Meanwhile, in the significant corrections in stock prices, both in the large cap and the mid cap spaces, one can see quite a few opportunities emerging for us as long term investors. To paraphrase Benjamin Graham, “Mr Market is in an ugly mood”. The reference to Mr Market is that of a 50% partner in the business that you own together with him, who is a manic-depressive – very ebullient at times and very despondent at others. His endearing quality as per Ben Graham, considered by some to be the Father of Value Investing, is that he will knock on your door every day with a two way quote – one at which he will sell you his 50% of the business and the other at which he will buy out your stake. Our job as a value investor is to use his manic depressive nature to our advantage and not to be guided by Mr Market.
However, we expect to continue to operate in the high quality space that we prefer. It is possible that some of the incremental allocations are in the mid-cap and small cap space (as per SEBI’s new definitions of this term for mutual funds, the small cap space is quite broad at anything which is 251st in market capitalisation and below) because that is the space which has seen some dramatic corrections. Yet we are mindful of the fact that when a stock falls from 3x its intrinsic value, even a 40% correction would bring it only to 1.8x its intrinsic value. There may be some traps in this broad market fall which investors should watch out for. We believe that it is important to stick to the quality end of the spectrum because it provides long term protection of capital and also higher stock price appreciation over the full economic cycle.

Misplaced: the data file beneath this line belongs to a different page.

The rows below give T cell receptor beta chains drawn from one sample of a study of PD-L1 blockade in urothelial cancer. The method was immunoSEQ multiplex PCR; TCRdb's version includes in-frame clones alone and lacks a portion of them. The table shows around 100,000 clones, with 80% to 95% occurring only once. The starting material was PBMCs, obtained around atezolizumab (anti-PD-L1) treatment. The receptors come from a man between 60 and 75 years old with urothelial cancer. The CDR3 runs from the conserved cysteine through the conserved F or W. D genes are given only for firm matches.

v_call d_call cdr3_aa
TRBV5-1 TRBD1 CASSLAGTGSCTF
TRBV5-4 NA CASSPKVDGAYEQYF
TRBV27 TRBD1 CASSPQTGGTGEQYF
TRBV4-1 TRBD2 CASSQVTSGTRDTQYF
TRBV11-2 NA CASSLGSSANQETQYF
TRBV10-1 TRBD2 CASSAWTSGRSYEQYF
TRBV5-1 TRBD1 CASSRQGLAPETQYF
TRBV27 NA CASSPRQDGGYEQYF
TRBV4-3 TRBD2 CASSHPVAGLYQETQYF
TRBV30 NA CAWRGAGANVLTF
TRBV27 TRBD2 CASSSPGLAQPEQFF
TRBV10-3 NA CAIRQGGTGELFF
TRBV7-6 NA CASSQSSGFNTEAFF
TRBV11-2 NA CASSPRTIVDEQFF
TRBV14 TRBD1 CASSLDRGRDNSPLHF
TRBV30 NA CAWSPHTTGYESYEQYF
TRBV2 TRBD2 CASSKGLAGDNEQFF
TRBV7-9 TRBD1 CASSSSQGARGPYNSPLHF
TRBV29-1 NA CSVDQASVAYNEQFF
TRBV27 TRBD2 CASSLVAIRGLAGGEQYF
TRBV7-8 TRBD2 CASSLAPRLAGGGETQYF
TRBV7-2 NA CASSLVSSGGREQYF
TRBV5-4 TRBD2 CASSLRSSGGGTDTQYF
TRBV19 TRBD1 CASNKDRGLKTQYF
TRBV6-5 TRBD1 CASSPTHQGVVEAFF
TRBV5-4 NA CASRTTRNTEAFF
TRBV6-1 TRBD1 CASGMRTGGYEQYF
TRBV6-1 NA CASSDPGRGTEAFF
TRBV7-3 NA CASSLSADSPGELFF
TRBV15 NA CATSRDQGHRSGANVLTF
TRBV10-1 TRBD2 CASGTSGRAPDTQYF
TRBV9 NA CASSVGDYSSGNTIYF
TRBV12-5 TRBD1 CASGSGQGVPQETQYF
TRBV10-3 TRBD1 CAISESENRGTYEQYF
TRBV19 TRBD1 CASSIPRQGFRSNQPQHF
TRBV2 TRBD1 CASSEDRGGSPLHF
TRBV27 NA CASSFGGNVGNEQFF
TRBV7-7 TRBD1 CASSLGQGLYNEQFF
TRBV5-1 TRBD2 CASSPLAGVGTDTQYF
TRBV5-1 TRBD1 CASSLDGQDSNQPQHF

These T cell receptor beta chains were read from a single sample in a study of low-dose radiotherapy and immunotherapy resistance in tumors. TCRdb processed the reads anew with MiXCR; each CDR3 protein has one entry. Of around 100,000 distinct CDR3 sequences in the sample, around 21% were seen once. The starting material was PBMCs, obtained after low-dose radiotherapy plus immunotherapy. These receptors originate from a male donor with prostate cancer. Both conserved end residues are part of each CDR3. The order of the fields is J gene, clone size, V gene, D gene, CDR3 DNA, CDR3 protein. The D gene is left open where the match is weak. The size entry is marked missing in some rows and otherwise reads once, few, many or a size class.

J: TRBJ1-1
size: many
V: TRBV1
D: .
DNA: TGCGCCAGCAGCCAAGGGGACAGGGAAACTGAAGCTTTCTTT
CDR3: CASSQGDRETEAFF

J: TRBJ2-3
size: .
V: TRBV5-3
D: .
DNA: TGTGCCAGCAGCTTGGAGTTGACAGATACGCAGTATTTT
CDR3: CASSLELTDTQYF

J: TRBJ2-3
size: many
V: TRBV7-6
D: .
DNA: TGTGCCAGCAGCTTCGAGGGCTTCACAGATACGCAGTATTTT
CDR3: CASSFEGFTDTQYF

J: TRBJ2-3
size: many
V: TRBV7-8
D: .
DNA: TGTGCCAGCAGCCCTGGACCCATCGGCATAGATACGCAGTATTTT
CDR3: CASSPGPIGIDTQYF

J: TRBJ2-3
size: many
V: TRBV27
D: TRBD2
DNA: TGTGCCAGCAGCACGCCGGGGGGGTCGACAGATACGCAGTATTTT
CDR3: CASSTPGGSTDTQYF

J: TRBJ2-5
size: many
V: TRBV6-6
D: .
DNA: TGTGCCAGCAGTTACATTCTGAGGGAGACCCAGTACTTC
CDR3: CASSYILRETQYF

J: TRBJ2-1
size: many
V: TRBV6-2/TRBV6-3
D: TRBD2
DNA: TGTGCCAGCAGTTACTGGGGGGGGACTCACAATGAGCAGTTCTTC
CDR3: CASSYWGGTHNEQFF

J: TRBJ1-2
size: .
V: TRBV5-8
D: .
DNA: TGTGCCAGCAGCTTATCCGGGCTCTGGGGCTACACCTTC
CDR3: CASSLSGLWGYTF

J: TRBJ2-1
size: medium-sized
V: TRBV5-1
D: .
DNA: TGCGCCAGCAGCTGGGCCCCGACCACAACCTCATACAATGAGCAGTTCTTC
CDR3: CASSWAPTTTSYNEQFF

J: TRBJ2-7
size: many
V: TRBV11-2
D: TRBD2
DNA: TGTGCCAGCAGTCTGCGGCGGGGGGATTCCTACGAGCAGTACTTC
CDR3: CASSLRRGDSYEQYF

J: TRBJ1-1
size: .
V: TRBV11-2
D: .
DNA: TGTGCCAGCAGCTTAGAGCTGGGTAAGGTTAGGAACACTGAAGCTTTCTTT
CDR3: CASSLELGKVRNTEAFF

September 2018: Testing time for investors

September 2018 saw the Indian stock market rocked by volatility triggered by IL&FS, an infrastructure development and finance company, defaulting on its short term debt. The Nifty fell 6.4% in the month, the Nifty Midcap 100 index fell 13.9% and the Nifty Small Cap 100 index fell 19.8%. Such steep falls, particularly the quantum in the mid and small cap indices are unusual, to say the least.

IL&FS is a large wholesale funded company with approx. Rs. 1 lakh crore balance sheet. It is predominantly funded by PSU banks and through some exposure to the bond market. It was a AAA rated company till a few months back and the default took the market by surprise. The IL&FS board did meet last week and put in place a plan to manage the crisis. This includes raising equity funds through a rights issue, plan for sale of some of its assets and some short term infusion of liquidity to tide over the short term debt repayment. The firm is backed by some large shareholders including Orix Japan, LIC, SBI, Abu Dhabi Investment Authority and HDFC Ltd. Despite these steps, given the severity of the problem, it is unclear if this will address the issues at hand.